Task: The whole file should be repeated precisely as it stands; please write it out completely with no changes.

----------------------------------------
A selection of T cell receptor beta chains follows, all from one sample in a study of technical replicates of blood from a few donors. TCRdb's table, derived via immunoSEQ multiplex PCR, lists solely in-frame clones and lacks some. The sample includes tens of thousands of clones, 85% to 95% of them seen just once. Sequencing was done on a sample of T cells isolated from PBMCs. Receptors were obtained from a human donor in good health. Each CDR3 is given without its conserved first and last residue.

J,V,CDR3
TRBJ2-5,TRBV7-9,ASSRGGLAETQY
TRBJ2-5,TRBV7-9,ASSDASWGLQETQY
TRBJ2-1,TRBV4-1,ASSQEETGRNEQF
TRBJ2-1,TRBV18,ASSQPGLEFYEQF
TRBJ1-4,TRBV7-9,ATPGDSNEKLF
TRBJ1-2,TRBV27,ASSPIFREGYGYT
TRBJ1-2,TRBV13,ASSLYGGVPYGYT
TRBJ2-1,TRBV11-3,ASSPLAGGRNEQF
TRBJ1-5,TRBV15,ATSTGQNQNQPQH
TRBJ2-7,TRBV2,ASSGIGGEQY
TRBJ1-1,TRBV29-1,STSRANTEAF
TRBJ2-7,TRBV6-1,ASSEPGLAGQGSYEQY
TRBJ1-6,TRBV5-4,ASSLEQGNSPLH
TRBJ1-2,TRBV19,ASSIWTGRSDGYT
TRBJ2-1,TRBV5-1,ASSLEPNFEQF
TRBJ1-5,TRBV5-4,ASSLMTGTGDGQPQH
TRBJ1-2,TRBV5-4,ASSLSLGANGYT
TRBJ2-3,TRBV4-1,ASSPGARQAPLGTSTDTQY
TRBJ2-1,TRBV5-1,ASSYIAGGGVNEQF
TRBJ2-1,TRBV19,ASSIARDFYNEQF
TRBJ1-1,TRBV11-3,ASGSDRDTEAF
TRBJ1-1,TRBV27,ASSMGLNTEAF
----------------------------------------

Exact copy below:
A selection of T cell receptor beta chains follows, all from one sample in a study of technical replicates of blood from a few donors. TCRdb's table, derived via immunoSEQ multiplex PCR, lists solely in-frame clones and lacks some. The sample includes tens of thousands of clones, 85% to 95% of them seen just once. Sequencing was done on a sample of T cells isolated from PBMCs. Receptors were obtained from a human donor in good health. Each CDR3 is given without its conserved first and last residue.

J,V,CDR3
TRBJ2-5,TRBV7-9,ASSRGGLAETQY
TRBJ2-5,TRBV7-9,ASSDASWGLQETQY
TRBJ2-1,TRBV4-1,ASSQEETGRNEQF
TRBJ2-1,TRBV18,ASSQPGLEFYEQF
TRBJ1-4,TRBV7-9,ATPGDSNEKLF
TRBJ1-2,TRBV27,ASSPIFREGYGYT
TRBJ1-2,TRBV13,ASSLYGGVPYGYT
TRBJ2-1,TRBV11-3,ASSPLAGGRNEQF
TRBJ1-5,TRBV15,ATSTGQNQNQPQH
TRBJ2-7,TRBV2,ASSGIGGEQY
TRBJ1-1,TRBV29-1,STSRANTEAF
TRBJ2-7,TRBV6-1,ASSEPGLAGQGSYEQY
TRBJ1-6,TRBV5-4,ASSLEQGNSPLH
TRBJ1-2,TRBV19,ASSIWTGRSDGYT
TRBJ2-1,TRBV5-1,ASSLEPNFEQF
TRBJ1-5,TRBV5-4,ASSLMTGTGDGQPQH
TRBJ1-2,TRBV5-4,ASSLSLGANGYT
TRBJ2-3,TRBV4-1,ASSPGARQAPLGTSTDTQY
TRBJ2-1,TRBV5-1,ASSYIAGGGVNEQF
TRBJ2-1,TRBV19,ASSIARDFYNEQF
TRBJ1-1,TRBV11-3,ASGSDRDTEAF
TRBJ1-1,TRBV27,ASSMGLNTEAF